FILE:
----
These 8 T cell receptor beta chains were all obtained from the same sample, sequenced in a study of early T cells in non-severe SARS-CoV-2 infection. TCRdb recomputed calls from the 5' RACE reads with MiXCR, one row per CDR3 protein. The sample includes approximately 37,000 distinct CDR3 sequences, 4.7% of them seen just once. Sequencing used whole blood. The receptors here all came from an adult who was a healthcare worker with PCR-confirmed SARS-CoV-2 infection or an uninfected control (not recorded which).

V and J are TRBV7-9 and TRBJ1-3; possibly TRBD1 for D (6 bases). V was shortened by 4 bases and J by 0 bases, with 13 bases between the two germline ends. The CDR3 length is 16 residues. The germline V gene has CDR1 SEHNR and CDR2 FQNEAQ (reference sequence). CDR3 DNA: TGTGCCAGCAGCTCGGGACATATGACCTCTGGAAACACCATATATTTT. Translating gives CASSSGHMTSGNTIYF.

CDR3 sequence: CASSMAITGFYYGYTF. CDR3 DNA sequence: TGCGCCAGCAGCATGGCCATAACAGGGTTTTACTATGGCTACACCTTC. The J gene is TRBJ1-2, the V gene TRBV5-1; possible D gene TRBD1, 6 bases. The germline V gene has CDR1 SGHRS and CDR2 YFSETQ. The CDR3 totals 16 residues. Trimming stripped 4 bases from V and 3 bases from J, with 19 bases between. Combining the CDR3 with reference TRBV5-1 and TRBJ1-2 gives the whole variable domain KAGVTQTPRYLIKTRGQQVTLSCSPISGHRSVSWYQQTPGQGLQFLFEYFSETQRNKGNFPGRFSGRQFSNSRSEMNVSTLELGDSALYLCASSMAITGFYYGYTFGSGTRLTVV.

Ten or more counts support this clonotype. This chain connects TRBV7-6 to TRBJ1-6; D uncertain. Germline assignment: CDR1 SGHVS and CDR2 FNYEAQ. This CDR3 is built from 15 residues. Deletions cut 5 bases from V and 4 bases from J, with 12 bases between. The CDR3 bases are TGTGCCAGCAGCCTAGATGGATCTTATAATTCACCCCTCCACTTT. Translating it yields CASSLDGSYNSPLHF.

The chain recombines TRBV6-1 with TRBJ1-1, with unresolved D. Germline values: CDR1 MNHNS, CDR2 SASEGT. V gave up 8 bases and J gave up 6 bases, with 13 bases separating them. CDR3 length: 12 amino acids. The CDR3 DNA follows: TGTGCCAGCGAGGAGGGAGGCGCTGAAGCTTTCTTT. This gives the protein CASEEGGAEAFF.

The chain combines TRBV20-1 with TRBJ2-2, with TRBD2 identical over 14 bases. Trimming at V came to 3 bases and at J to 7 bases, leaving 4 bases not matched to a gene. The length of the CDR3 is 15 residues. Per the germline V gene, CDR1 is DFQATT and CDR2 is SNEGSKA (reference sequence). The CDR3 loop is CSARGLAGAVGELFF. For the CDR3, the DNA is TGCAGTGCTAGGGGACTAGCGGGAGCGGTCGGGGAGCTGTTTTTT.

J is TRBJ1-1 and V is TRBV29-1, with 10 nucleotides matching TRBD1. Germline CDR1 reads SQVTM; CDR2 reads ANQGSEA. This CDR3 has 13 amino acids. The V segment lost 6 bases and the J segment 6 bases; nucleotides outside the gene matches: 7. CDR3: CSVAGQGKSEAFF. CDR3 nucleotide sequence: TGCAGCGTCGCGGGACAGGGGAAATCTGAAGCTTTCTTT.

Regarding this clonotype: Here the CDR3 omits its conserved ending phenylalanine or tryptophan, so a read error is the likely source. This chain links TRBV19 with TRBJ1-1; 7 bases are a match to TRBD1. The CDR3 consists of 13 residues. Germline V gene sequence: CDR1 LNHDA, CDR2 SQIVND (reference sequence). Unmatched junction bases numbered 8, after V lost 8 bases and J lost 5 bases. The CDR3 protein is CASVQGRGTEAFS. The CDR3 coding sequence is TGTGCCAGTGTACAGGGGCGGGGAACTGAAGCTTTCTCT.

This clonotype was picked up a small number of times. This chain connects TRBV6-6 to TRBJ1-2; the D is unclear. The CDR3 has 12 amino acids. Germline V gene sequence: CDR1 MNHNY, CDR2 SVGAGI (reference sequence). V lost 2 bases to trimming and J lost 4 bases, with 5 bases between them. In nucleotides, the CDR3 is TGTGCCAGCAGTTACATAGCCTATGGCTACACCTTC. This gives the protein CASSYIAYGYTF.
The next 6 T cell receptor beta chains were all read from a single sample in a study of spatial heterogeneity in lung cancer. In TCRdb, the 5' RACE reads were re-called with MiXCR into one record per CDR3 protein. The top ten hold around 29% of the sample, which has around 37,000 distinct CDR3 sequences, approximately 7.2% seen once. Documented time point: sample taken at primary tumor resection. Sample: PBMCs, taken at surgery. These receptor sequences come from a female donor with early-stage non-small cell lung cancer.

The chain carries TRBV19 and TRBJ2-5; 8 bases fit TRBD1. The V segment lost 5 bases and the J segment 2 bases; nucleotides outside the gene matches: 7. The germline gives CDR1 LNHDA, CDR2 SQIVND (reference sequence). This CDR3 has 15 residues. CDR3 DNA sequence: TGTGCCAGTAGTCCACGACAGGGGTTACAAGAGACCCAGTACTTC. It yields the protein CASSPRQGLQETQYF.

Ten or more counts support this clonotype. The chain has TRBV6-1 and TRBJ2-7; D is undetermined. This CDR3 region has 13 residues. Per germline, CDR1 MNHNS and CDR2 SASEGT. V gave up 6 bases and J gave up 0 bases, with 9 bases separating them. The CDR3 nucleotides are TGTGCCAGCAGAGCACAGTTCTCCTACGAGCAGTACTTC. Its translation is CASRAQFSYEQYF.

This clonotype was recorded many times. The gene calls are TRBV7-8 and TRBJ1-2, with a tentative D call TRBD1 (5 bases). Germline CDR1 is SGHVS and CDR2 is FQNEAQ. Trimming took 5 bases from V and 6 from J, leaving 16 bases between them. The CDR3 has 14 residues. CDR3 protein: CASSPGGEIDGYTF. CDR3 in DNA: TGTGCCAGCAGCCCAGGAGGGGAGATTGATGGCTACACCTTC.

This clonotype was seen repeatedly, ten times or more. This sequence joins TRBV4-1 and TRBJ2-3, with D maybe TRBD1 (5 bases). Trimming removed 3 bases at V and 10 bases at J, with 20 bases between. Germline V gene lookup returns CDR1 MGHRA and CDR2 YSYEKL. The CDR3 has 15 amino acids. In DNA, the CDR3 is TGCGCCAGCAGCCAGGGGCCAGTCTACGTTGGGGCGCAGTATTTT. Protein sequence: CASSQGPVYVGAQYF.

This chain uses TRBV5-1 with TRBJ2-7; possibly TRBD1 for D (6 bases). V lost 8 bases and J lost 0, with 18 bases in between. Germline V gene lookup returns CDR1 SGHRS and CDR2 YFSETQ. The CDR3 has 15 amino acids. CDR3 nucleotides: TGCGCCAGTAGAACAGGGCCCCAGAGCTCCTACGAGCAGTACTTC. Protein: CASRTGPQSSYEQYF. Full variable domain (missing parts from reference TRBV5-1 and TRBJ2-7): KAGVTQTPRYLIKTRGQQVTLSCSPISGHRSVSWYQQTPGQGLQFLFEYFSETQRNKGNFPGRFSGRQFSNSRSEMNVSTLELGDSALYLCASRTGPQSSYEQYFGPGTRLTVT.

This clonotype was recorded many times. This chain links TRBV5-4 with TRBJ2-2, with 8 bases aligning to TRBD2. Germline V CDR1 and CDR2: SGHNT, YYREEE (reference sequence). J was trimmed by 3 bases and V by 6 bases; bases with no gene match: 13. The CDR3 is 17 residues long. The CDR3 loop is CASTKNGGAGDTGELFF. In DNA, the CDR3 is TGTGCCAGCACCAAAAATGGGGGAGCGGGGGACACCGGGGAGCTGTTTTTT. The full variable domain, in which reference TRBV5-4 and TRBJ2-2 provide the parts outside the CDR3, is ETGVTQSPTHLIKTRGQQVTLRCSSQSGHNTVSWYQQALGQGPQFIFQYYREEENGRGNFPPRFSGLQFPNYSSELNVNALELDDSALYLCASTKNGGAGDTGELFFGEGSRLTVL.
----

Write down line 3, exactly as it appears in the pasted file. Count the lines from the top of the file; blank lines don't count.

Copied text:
CDR3 sequence: CASSMAITGFYYGYTF. CDR3 DNA sequence: TGCGCCAGCAGCATGGCCATAACAGGGTTTTACTATGGCTACACCTTC. The J gene is TRBJ1-2, the V gene TRBV5-1; possible D gene TRBD1, 6 bases. The germline V gene has CDR1 SGHRS and CDR2 YFSETQ. The CDR3 totals 16 residues. Trimming stripped 4 bases from V and 3 bases from J, with 19 bases between. Combining the CDR3 with reference TRBV5-1 and TRBJ1-2 gives the whole variable domain KAGVTQTPRYLIKTRGQQVTLSCSPISGHRSVSWYQQTPGQGLQFLFEYFSETQRNKGNFPGRFSGRQFSNSRSEMNVSTLELGDSALYLCASSMAITGFYYGYTFGSGTRLTVV.